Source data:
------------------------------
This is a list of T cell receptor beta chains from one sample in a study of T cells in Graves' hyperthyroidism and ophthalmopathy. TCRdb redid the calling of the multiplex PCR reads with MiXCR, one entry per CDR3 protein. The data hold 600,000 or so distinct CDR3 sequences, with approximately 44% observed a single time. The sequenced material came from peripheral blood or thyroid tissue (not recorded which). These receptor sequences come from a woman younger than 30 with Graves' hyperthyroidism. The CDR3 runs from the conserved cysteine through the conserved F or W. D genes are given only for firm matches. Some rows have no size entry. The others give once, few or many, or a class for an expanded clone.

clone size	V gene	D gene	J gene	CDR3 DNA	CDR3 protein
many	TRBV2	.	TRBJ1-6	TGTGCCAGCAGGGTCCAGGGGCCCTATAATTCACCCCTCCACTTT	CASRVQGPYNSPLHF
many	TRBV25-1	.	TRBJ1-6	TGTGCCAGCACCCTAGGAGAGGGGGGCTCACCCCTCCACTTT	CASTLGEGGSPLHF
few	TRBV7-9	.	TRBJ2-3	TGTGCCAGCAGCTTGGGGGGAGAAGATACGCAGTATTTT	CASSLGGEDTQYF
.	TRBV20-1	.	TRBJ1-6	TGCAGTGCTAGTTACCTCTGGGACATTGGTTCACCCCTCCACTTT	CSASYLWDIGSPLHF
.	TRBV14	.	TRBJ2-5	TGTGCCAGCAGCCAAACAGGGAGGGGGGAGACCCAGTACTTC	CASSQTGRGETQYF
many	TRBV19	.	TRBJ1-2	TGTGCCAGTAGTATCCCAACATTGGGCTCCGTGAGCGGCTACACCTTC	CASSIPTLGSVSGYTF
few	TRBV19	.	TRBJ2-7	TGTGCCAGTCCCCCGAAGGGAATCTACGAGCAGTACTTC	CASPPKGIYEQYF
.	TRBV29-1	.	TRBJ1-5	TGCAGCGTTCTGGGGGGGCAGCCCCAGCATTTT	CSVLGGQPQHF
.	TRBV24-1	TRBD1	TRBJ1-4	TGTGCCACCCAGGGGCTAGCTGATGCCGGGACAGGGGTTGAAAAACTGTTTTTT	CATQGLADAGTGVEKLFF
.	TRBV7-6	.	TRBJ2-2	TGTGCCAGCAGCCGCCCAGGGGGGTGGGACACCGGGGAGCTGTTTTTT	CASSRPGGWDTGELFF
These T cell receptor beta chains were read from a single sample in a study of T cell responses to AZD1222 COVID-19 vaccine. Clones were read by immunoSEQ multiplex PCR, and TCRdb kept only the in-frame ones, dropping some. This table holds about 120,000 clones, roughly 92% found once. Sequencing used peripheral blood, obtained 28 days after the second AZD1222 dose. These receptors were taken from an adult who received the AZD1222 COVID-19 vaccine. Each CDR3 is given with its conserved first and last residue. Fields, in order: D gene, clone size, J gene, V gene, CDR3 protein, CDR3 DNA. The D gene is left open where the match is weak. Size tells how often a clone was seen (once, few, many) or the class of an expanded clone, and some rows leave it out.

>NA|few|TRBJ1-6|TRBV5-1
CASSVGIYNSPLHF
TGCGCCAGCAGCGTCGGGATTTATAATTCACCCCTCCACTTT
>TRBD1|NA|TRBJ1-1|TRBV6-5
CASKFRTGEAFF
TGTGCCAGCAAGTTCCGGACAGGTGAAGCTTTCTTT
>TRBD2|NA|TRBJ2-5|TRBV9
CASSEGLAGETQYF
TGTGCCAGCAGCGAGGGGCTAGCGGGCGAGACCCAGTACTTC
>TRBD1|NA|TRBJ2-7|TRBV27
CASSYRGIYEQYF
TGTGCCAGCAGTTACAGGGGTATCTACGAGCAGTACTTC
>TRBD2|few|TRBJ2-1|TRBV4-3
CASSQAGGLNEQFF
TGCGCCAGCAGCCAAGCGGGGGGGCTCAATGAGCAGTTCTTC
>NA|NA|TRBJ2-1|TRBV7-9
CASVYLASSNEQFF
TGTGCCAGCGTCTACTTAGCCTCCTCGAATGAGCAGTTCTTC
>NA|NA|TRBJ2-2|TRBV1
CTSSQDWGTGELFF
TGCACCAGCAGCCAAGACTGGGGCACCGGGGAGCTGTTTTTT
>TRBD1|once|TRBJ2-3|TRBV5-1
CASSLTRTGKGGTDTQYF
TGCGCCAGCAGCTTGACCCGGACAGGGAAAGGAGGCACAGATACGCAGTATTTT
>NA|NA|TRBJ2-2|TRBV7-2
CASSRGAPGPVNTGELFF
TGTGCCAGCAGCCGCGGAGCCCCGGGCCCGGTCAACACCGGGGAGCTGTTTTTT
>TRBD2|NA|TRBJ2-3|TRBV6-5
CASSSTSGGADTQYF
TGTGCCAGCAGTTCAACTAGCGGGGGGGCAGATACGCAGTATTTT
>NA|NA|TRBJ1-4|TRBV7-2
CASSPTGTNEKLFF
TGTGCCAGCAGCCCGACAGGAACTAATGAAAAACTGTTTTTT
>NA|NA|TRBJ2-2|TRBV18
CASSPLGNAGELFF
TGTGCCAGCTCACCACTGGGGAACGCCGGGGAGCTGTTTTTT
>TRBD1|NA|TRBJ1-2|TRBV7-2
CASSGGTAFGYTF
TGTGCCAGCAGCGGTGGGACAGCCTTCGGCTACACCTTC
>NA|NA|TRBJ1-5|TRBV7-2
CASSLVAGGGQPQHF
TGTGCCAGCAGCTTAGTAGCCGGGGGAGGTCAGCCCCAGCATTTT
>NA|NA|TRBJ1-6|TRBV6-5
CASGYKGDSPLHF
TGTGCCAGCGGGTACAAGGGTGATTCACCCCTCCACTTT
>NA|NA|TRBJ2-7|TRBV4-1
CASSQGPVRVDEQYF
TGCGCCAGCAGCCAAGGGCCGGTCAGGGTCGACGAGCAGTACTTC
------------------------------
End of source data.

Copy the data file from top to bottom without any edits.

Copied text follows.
This is a list of T cell receptor beta chains from one sample in a study of T cells in Graves' hyperthyroidism and ophthalmopathy. TCRdb redid the calling of the multiplex PCR reads with MiXCR, one entry per CDR3 protein. The data hold 600,000 or so distinct CDR3 sequences, with approximately 44% observed a single time. The sequenced material came from peripheral blood or thyroid tissue (not recorded which). These receptor sequences come from a woman younger than 30 with Graves' hyperthyroidism. The CDR3 runs from the conserved cysteine through the conserved F or W. D genes are given only for firm matches. Some rows have no size entry. The others give once, few or many, or a class for an expanded clone.

clone size	V gene	D gene	J gene	CDR3 DNA	CDR3 protein
many	TRBV2	.	TRBJ1-6	TGTGCCAGCAGGGTCCAGGGGCCCTATAATTCACCCCTCCACTTT	CASRVQGPYNSPLHF
many	TRBV25-1	.	TRBJ1-6	TGTGCCAGCACCCTAGGAGAGGGGGGCTCACCCCTCCACTTT	CASTLGEGGSPLHF
few	TRBV7-9	.	TRBJ2-3	TGTGCCAGCAGCTTGGGGGGAGAAGATACGCAGTATTTT	CASSLGGEDTQYF
.	TRBV20-1	.	TRBJ1-6	TGCAGTGCTAGTTACCTCTGGGACATTGGTTCACCCCTCCACTTT	CSASYLWDIGSPLHF
.	TRBV14	.	TRBJ2-5	TGTGCCAGCAGCCAAACAGGGAGGGGGGAGACCCAGTACTTC	CASSQTGRGETQYF
many	TRBV19	.	TRBJ1-2	TGTGCCAGTAGTATCCCAACATTGGGCTCCGTGAGCGGCTACACCTTC	CASSIPTLGSVSGYTF
few	TRBV19	.	TRBJ2-7	TGTGCCAGTCCCCCGAAGGGAATCTACGAGCAGTACTTC	CASPPKGIYEQYF
.	TRBV29-1	.	TRBJ1-5	TGCAGCGTTCTGGGGGGGCAGCCCCAGCATTTT	CSVLGGQPQHF
.	TRBV24-1	TRBD1	TRBJ1-4	TGTGCCACCCAGGGGCTAGCTGATGCCGGGACAGGGGTTGAAAAACTGTTTTTT	CATQGLADAGTGVEKLFF
.	TRBV7-6	.	TRBJ2-2	TGTGCCAGCAGCCGCCCAGGGGGGTGGGACACCGGGGAGCTGTTTTTT	CASSRPGGWDTGELFF
These T cell receptor beta chains were read from a single sample in a study of T cell responses to AZD1222 COVID-19 vaccine. Clones were read by immunoSEQ multiplex PCR, and TCRdb kept only the in-frame ones, dropping some. This table holds about 120,000 clones, roughly 92% found once. Sequencing used peripheral blood, obtained 28 days after the second AZD1222 dose. These receptors were taken from an adult who received the AZD1222 COVID-19 vaccine. Each CDR3 is given with its conserved first and last residue. Fields, in order: D gene, clone size, J gene, V gene, CDR3 protein, CDR3 DNA. The D gene is left open where the match is weak. Size tells how often a clone was seen (once, few, many) or the class of an expanded clone, and some rows leave it out.

>NA|few|TRBJ1-6|TRBV5-1
CASSVGIYNSPLHF
TGCGCCAGCAGCGTCGGGATTTATAATTCACCCCTCCACTTT
>TRBD1|NA|TRBJ1-1|TRBV6-5
CASKFRTGEAFF
TGTGCCAGCAAGTTCCGGACAGGTGAAGCTTTCTTT
>TRBD2|NA|TRBJ2-5|TRBV9
CASSEGLAGETQYF
TGTGCCAGCAGCGAGGGGCTAGCGGGCGAGACCCAGTACTTC
>TRBD1|NA|TRBJ2-7|TRBV27
CASSYRGIYEQYF
TGTGCCAGCAGTTACAGGGGTATCTACGAGCAGTACTTC
>TRBD2|few|TRBJ2-1|TRBV4-3
CASSQAGGLNEQFF
TGCGCCAGCAGCCAAGCGGGGGGGCTCAATGAGCAGTTCTTC
>NA|NA|TRBJ2-1|TRBV7-9
CASVYLASSNEQFF
TGTGCCAGCGTCTACTTAGCCTCCTCGAATGAGCAGTTCTTC
>NA|NA|TRBJ2-2|TRBV1
CTSSQDWGTGELFF
TGCACCAGCAGCCAAGACTGGGGCACCGGGGAGCTGTTTTTT
>TRBD1|once|TRBJ2-3|TRBV5-1
CASSLTRTGKGGTDTQYF
TGCGCCAGCAGCTTGACCCGGACAGGGAAAGGAGGCACAGATACGCAGTATTTT
>NA|NA|TRBJ2-2|TRBV7-2
CASSRGAPGPVNTGELFF
TGTGCCAGCAGCCGCGGAGCCCCGGGCCCGGTCAACACCGGGGAGCTGTTTTTT
>TRBD2|NA|TRBJ2-3|TRBV6-5
CASSSTSGGADTQYF
TGTGCCAGCAGTTCAACTAGCGGGGGGGCAGATACGCAGTATTTT
>NA|NA|TRBJ1-4|TRBV7-2
CASSPTGTNEKLFF
TGTGCCAGCAGCCCGACAGGAACTAATGAAAAACTGTTTTTT
>NA|NA|TRBJ2-2|TRBV18
CASSPLGNAGELFF
TGTGCCAGCTCACCACTGGGGAACGCCGGGGAGCTGTTTTTT
>TRBD1|NA|TRBJ1-2|TRBV7-2
CASSGGTAFGYTF
TGTGCCAGCAGCGGTGGGACAGCCTTCGGCTACACCTTC
>NA|NA|TRBJ1-5|TRBV7-2
CASSLVAGGGQPQHF
TGTGCCAGCAGCTTAGTAGCCGGGGGAGGTCAGCCCCAGCATTTT
>NA|NA|TRBJ1-6|TRBV6-5
CASGYKGDSPLHF
TGTGCCAGCGGGTACAAGGGTGATTCACCCCTCCACTTT
>NA|NA|TRBJ2-7|TRBV4-1
CASSQGPVRVDEQYF
TGCGCCAGCAGCCAAGGGCCGGTCAGGGTCGACGAGCAGTACTTC